Aguas Claras, Puerto Viejo, Costa Rica, Central America, Earth...
There are so many things to observe here that trying to remember them becomes the great task. First is my new all time favorite saying : “Que rico hacer nada, y descansar despues” “How nice to do nothing, and then rest afterwards” It’s not exactly like that, but it could be.
This journey began with an absolutely horrendous flight from S.F. to Miami on an American Airlines 757, truly the cattle car of modern airlines. OK, so as an american, I am spoiled by the ease with which we move about the world. But honestly, while I’m a big person, I’m not extreme, and there was no room in my seat. No matter how far I scrunched back in my seat, I still could not escape contact with the seat in front of me, which was occupied by a teenaged girl, who seemed to believe the only way to make herself comfortable was to raise herself off the cushion 6-10 inches and slam back into it. This maneuver apparently did not satisfy, however, as it was repeated over and over and over throughout the 6 hour flight.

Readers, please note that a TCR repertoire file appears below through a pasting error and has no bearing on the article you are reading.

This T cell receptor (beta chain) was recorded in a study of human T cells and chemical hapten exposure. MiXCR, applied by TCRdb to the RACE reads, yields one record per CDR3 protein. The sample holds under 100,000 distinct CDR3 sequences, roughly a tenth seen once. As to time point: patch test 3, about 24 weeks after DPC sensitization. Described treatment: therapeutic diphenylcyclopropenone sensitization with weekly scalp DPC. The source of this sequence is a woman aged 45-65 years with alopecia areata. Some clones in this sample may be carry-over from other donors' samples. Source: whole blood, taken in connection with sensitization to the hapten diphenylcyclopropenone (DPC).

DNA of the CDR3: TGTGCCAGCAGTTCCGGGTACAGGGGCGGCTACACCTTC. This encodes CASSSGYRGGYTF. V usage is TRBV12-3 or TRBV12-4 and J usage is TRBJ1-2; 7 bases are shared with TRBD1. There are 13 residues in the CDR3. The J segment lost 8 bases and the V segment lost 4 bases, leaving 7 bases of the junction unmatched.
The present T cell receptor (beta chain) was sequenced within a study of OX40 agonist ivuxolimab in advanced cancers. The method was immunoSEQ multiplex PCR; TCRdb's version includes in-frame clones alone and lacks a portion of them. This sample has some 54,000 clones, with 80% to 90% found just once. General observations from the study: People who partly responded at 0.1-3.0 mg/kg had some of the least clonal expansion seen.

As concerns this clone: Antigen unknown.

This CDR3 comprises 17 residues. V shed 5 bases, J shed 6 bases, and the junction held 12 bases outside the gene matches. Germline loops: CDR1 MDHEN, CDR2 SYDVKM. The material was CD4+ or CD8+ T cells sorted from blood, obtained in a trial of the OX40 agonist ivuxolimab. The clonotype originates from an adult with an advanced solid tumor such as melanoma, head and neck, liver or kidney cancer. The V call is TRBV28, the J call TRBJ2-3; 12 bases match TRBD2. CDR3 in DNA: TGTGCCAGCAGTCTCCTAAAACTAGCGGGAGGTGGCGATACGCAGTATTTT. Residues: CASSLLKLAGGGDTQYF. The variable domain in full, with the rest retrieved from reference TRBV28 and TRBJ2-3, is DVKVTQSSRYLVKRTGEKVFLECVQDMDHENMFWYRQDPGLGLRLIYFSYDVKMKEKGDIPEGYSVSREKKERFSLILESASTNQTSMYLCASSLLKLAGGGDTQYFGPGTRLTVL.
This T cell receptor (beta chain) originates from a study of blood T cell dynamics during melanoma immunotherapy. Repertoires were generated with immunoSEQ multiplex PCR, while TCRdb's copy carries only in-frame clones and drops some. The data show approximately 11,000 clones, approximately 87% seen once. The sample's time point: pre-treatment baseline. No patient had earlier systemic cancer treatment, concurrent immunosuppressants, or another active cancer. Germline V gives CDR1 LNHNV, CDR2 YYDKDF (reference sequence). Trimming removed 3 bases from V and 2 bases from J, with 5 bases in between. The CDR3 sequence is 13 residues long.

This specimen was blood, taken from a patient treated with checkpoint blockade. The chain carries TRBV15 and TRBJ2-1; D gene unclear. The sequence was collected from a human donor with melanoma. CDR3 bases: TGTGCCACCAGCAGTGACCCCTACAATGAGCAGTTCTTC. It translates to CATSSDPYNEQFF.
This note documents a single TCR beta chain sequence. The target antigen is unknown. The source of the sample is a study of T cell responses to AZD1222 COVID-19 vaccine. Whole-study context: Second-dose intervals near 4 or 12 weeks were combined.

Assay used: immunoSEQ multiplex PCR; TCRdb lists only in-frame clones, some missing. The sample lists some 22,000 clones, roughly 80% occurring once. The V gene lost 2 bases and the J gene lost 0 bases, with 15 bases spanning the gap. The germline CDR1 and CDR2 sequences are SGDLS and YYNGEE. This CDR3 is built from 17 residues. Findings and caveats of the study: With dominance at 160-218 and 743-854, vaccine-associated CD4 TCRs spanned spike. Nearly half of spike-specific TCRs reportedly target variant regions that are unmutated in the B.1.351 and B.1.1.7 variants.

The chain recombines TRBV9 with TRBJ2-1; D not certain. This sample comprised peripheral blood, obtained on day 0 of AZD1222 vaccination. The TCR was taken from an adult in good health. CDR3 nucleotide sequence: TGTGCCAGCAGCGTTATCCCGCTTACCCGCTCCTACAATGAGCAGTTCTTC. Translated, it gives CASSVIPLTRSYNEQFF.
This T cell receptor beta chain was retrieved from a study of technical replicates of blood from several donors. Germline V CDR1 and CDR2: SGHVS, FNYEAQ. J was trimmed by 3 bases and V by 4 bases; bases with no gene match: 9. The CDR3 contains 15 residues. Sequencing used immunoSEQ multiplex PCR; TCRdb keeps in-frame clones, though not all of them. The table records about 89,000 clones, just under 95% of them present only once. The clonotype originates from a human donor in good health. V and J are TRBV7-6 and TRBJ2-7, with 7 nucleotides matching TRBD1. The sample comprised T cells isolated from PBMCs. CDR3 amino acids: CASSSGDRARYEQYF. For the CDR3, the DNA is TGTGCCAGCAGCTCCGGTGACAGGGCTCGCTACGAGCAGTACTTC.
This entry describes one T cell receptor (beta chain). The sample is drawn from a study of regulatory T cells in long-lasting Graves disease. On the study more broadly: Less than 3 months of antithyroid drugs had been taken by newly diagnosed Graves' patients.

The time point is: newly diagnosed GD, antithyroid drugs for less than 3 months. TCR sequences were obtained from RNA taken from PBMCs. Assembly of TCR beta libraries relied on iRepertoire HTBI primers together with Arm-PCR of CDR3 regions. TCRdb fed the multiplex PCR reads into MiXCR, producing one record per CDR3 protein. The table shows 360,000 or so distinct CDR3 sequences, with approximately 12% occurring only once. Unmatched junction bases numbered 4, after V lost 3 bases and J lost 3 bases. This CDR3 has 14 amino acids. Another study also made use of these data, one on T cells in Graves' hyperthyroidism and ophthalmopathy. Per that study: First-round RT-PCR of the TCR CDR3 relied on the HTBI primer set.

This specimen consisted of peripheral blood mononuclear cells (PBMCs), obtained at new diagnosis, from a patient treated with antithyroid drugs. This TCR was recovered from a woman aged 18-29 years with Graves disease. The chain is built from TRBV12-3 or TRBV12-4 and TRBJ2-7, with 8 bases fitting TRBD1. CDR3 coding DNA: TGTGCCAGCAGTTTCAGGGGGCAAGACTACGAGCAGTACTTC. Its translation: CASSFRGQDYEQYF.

I had given up my assigned seat, across the aisle and back a row, to a portly gentleman who was traveling with 2 small children and had been unable to book seats adjacent to each other. It seemed a small accommodation at the time. But shortly after I found myself seated behind the petite, teen-aged, human jackhammer, it became apparent that the “portly gentleman” was also traveling with a 300 pound mother hen. This woman insisted on repeatedly ping-ponging her bulk down the aisle 15 rows of seats, bouncing off the shoulders and heads of passengers who were trying to sleep, only to try to stuff more food into the faces of her loudly resistant charges. This aroused the ire of the surrounding passengers, which attracted the attention of the flight attendants, who convinced the woman to return to her seat, whence everything seemed resolved and the monster hen ping-ponged her way back to her seat, followed by a gradually subsiding wave of grumbling and growling. Things were more or less peaceful, the little jack hammer aside, until about 30 minutes later when the monster hen could no longer resist the urge and here she came again, crackers , juice or apple slices in hand, bouncing her bulk off everyone between her and the poor waifs, who we learned were her grandchildren.
Normally I can create for myself a neutral mental space from which to observe. Unfortunately, this time I was seated on the aisle and every one of the 10 round trips that she made had an impact. A cascading impact, in fact, for the little jackhammer did not respond well to having a fat woman’s breast jammed into her face. She vented her displeasure by redoubling her efforts to get comfortable by slamming the seat back harder and faster against my knees which were withdrawn as far as was physically possible, yet still wedged against the seat back.